Special Needs from A to Z

Robbie Woliver’s newest book, “Alphabet Kids: From ADD To Zellweger Syndrome: A Guide to Developmental, Neurobiological and Psychological Disorders for Parents and Professionals,” is an answer to what he sees as the most common mistake when it comes to diagnosing and treating a host of disorders in children: identifying and treating only one disorder, when the child likely has several interconnected “alphabet” disorders.

Here, Woliver talks about his inspiration for the book, his fascinating research, and his newest special needs-related endeavor.

How did you decide to write “Alphabet Kids”?

When my daughter was about a year and a half old, she had some developmental issues that we were concerned with, and we weren’t getting the kind of answers that we needed. I began doing my own research and became fascinated with the issues and disorders I was learning about. I was the editor of the Long Island Press, and I started writing articles for the newspaper on various kinds of disorders in kids. The first article was about auditory processing disorder, which is a very common disorder that is often misdiagnosed or not diagnosed at all. The response we got to the story was just overwhelming. I thought people needed this information and I wanted to write the kind of book I could have used when we first started with my daughter.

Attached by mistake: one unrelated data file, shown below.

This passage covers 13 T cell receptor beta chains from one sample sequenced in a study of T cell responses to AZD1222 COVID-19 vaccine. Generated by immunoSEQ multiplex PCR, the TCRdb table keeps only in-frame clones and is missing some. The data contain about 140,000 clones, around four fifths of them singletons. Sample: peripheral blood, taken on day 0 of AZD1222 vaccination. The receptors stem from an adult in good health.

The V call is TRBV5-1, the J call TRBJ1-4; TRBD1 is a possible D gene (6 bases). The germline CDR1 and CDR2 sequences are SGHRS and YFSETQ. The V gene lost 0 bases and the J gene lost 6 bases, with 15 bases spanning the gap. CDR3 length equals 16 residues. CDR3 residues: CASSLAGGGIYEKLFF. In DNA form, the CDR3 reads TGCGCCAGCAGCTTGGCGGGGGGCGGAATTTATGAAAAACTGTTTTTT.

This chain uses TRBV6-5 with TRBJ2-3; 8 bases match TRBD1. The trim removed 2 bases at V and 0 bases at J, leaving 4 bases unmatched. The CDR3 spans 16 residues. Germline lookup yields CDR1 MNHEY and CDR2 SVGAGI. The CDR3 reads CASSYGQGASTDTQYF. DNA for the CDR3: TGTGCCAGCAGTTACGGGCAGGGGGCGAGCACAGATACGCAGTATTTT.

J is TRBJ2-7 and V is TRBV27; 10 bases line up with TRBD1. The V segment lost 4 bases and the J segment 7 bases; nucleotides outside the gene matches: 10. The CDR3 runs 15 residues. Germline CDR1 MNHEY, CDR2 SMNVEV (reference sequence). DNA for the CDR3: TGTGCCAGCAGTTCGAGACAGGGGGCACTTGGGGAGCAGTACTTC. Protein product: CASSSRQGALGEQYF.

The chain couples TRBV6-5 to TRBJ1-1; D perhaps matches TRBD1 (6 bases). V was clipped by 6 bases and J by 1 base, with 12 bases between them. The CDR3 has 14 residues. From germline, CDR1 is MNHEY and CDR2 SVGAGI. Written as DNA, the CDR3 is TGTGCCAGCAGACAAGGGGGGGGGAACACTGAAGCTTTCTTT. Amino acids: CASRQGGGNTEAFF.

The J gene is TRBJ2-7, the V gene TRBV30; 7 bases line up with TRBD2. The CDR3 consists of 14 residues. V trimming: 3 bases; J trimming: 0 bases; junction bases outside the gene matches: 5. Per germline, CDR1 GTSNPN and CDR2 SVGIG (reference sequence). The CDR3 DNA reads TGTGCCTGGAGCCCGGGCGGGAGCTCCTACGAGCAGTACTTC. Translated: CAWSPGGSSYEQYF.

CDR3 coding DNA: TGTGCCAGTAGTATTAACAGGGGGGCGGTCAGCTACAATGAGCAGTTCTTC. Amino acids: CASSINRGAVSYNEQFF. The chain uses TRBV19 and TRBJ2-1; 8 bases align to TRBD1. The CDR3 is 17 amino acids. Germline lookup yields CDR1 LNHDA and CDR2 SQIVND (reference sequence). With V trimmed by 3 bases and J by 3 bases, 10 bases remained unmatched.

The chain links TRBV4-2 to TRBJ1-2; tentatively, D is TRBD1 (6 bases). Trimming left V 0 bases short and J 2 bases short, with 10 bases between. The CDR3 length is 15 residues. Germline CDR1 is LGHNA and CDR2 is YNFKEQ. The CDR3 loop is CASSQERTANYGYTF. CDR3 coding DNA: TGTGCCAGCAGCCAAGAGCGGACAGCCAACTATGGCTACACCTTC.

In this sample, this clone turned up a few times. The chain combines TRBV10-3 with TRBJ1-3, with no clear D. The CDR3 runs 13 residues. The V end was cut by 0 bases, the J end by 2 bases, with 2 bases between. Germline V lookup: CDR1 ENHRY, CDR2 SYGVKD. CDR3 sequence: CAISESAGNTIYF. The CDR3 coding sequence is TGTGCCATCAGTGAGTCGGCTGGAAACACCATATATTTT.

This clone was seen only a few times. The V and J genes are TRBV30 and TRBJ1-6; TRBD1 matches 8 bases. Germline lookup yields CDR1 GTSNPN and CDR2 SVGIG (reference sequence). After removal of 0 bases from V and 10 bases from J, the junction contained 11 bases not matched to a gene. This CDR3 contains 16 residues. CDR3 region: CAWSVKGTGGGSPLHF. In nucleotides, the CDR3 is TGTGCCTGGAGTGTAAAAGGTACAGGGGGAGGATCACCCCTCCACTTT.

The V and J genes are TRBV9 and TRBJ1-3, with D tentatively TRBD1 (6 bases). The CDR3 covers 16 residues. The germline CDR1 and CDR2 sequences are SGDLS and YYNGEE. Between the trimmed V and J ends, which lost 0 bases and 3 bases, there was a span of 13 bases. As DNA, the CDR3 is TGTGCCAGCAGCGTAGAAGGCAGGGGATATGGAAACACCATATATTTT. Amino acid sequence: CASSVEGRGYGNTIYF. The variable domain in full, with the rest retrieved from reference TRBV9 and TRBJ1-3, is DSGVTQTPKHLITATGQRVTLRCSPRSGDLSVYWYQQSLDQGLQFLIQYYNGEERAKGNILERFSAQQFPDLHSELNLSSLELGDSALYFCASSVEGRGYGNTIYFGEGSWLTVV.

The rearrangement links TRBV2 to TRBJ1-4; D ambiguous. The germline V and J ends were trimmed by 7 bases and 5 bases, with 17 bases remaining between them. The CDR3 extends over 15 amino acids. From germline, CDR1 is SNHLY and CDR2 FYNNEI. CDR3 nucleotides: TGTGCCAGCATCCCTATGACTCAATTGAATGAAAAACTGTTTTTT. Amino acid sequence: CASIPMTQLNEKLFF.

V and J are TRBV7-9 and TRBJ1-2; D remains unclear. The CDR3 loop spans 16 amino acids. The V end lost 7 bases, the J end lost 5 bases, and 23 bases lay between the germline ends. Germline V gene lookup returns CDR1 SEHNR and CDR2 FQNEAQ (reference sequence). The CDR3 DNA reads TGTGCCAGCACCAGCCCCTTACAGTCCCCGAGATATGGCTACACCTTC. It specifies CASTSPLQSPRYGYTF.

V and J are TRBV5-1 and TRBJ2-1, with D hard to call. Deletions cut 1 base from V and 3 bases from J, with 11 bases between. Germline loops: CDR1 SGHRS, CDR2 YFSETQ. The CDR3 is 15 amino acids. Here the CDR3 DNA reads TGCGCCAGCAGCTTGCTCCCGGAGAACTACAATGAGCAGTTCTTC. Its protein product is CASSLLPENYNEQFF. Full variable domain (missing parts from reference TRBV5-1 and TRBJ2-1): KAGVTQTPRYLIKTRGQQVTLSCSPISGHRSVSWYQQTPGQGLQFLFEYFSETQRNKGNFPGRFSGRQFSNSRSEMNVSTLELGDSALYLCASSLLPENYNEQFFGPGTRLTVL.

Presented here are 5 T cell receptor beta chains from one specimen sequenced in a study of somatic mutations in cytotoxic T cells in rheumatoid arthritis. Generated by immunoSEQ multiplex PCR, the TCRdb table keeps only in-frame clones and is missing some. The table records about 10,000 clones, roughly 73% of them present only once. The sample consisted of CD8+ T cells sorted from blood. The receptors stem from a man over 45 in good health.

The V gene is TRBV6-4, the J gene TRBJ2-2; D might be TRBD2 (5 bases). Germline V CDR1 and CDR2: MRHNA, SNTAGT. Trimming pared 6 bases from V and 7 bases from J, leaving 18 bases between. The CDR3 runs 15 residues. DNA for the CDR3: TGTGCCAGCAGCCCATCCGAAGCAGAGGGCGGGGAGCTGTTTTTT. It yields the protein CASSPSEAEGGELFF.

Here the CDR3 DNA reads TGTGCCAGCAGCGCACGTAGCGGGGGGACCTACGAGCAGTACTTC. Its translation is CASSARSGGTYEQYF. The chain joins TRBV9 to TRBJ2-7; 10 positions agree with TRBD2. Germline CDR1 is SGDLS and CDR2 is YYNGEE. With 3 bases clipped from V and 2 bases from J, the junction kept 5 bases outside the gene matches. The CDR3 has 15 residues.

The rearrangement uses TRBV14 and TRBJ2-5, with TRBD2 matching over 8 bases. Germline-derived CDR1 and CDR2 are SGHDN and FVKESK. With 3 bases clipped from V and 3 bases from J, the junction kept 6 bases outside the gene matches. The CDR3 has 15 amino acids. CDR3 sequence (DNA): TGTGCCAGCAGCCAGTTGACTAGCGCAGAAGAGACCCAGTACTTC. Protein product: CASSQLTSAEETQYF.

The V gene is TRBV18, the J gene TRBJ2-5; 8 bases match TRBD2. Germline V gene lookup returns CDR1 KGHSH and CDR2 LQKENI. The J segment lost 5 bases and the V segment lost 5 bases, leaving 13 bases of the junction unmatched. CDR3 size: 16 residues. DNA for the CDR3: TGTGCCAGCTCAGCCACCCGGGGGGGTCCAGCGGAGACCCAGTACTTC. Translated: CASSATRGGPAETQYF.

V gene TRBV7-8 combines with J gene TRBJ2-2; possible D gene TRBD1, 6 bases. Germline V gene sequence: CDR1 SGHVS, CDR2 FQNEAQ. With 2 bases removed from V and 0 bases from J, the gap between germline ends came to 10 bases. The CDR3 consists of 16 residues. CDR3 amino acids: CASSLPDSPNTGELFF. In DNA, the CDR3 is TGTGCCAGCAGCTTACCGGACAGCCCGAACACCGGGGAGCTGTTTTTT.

Why are alphabet disorders so important to talk about right now?

When I first started telling my family that I was interested in writing a book, my daughter said she wanted to contribute a disorder for her thenvery-annoying brother. It was “Explosive Personality Disorder,” or “TNT.” Everybody laughed and thought it was very funny. Two weeks after that in my research what do I come across? Explosive Personality Disorder! There are names for all sorts of behaviors. And once these behaviors start negatively affecting the important aspects of daily life—home, school and social interaction—that’s when it becomes a serious problem. My feeling is that, if being labeled with 26 different alphabet disorders from A to Z helps a child obtain needed intervention services, then it’s worth it.